21. [Cf. Religio Medici XXXI, p. 70 giving Paracelsus' view and Browne's comment.]

22. According to the Egyptian Hieroglyphick.

23. Turkish History. [Knolles, General History of the Turks. ]

24. [Something that puffs up the cheeks — hence, a satisfying meal.]

25. In the Poet Dante his description. [See Browne's note in Chapter III of Hydriotaphia.]

26. De morbis Puerorum.

27. [As in Pseudodoxia V.xxiii, as above.]

28. Morta, the Deity of Death or Fate.

29. When Mens Faces are drawn with resemblance to some other Animals, the Italians call it, to be drawn in Caricatura.

30. Ulmus de usu barbæ humanæ.

31. [Louis II, crowned the last king of Hungary in 1508 (at the age of 2), said to have been "sickly but intelligent" as a child; he died at the disastrous battle of Mohács on August 29, 1526, possibly by drowning in the Danube. Hungary was subsequently divided between the Ottoman and the Habsburg empires.]

32. The Life of a man is Threescore and Ten. [Or fourscore, for the strong; Psalm 90:10.]

33. See Picotus de Rheumatismo. [Morgellons, crinons, masclous: a pediatric skin disease possibly caused by a worm, as in the dracunculus of tropical areas. See "Sir Thomas Browne and the Disease called the Morgellons" for a discussion of the disease. The reference to Picotus does not seem to belong here, as Picotus does not discuss this disease. See note 36.]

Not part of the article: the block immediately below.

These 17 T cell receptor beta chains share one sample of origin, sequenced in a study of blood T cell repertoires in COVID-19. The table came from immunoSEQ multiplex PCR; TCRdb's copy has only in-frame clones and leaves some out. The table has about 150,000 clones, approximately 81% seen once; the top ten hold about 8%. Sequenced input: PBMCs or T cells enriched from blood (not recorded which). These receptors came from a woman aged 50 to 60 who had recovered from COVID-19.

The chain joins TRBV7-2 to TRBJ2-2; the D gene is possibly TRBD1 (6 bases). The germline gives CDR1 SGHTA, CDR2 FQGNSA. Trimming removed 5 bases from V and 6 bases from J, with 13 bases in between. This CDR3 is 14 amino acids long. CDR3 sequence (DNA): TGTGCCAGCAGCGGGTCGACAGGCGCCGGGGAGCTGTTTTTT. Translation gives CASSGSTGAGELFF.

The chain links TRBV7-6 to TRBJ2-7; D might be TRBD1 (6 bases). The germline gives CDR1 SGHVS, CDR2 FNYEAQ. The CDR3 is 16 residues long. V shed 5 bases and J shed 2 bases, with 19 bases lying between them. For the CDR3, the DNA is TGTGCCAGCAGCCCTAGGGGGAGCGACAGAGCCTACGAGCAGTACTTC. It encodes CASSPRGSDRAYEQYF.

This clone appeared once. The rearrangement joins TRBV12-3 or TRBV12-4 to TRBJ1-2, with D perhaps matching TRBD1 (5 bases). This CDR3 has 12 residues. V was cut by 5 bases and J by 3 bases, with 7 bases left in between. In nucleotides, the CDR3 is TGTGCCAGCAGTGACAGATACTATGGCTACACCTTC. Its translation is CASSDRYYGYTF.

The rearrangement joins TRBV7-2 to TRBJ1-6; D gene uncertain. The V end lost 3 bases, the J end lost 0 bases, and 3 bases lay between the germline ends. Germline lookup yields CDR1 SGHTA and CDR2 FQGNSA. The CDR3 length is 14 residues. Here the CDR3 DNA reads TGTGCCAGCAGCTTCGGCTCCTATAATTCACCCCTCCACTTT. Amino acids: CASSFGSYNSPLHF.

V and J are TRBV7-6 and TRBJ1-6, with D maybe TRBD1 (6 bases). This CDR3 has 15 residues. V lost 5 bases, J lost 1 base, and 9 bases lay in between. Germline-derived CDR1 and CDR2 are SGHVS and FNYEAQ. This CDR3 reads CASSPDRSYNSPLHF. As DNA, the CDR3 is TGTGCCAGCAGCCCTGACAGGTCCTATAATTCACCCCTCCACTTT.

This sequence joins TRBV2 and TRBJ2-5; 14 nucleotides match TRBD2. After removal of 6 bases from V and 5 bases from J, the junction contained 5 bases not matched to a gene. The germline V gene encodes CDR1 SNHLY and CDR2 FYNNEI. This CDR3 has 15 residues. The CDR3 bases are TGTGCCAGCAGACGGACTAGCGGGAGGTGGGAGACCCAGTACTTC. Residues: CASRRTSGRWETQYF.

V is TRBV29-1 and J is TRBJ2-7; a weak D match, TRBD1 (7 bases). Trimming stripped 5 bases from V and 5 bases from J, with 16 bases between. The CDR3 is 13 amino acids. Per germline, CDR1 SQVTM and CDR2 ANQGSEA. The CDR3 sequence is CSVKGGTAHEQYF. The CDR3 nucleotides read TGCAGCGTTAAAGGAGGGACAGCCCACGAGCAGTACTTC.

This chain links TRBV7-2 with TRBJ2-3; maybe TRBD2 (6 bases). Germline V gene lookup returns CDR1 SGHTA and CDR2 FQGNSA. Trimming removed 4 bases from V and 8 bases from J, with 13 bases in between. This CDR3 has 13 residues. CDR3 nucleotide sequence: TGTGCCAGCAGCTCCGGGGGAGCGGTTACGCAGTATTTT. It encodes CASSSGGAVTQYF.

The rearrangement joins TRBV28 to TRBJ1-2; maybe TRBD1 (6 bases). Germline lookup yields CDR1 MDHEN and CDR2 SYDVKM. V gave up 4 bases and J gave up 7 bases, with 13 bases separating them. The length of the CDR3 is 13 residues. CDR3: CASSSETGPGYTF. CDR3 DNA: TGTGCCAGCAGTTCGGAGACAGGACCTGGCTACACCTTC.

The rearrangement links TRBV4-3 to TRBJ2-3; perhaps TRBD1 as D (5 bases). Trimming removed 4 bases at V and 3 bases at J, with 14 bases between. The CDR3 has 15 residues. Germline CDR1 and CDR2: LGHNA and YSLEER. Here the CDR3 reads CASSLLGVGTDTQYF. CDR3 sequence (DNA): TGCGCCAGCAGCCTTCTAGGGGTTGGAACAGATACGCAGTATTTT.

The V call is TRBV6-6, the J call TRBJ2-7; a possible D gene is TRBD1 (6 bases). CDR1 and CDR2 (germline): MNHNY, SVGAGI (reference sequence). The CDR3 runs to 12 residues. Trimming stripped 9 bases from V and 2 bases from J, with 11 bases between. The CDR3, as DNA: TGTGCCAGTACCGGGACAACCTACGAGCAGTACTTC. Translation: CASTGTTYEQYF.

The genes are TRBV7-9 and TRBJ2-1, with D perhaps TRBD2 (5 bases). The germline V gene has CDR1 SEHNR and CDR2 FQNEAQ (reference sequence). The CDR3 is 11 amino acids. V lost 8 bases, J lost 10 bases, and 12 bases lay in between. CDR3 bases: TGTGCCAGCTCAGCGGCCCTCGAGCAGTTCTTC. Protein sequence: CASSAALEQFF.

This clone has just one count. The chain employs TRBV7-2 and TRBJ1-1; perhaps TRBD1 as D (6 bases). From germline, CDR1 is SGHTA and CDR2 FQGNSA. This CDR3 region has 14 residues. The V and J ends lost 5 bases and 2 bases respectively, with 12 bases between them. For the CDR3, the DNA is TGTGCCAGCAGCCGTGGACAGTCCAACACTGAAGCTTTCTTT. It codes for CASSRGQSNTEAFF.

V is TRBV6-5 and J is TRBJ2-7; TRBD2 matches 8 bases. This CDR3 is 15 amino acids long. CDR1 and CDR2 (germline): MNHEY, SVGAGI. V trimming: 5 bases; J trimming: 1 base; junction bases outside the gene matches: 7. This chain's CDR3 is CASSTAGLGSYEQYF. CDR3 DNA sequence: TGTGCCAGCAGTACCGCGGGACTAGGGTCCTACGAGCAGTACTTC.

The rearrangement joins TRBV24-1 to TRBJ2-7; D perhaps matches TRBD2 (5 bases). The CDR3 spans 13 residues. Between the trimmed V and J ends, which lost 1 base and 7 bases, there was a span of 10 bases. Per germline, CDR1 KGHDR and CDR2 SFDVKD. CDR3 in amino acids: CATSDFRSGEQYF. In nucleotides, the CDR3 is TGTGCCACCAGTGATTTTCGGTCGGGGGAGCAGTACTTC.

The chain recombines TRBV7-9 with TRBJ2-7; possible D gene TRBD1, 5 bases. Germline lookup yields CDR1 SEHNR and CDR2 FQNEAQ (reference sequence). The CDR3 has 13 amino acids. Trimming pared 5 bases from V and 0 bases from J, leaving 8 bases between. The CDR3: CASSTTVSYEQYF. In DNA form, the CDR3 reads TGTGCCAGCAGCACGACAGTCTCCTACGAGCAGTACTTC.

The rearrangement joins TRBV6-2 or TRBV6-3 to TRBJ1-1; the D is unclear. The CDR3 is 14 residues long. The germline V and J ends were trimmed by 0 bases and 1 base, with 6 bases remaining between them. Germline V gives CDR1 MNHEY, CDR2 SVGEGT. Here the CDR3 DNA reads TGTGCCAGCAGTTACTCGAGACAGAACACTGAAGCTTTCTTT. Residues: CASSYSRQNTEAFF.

34. {MS. Sloan 1862, in Wilkin, continues:

Though hairs afford but fallible conjectures, yet we cannot but take notice of them. They grow not equally on bodies after death: women's skulls afford moss as well as men's, and the best I have seen was upon a woman's skull, taken up and laid in a room after twenty-five years' burial. Though the skin be made the place of hairs, yet sometimes they are found on the heart and inward parts. The plica or gluey locks happen unto both sexes, and being cut off will come again: but they are wary of cutting off the same, for fear of headache and other diseases.

[Plica, plica polonica, a matted condition of the hair, common in Poland of former days, resulting from disease, dirt and insects; said largely to have disappeared by the late 19th century.]}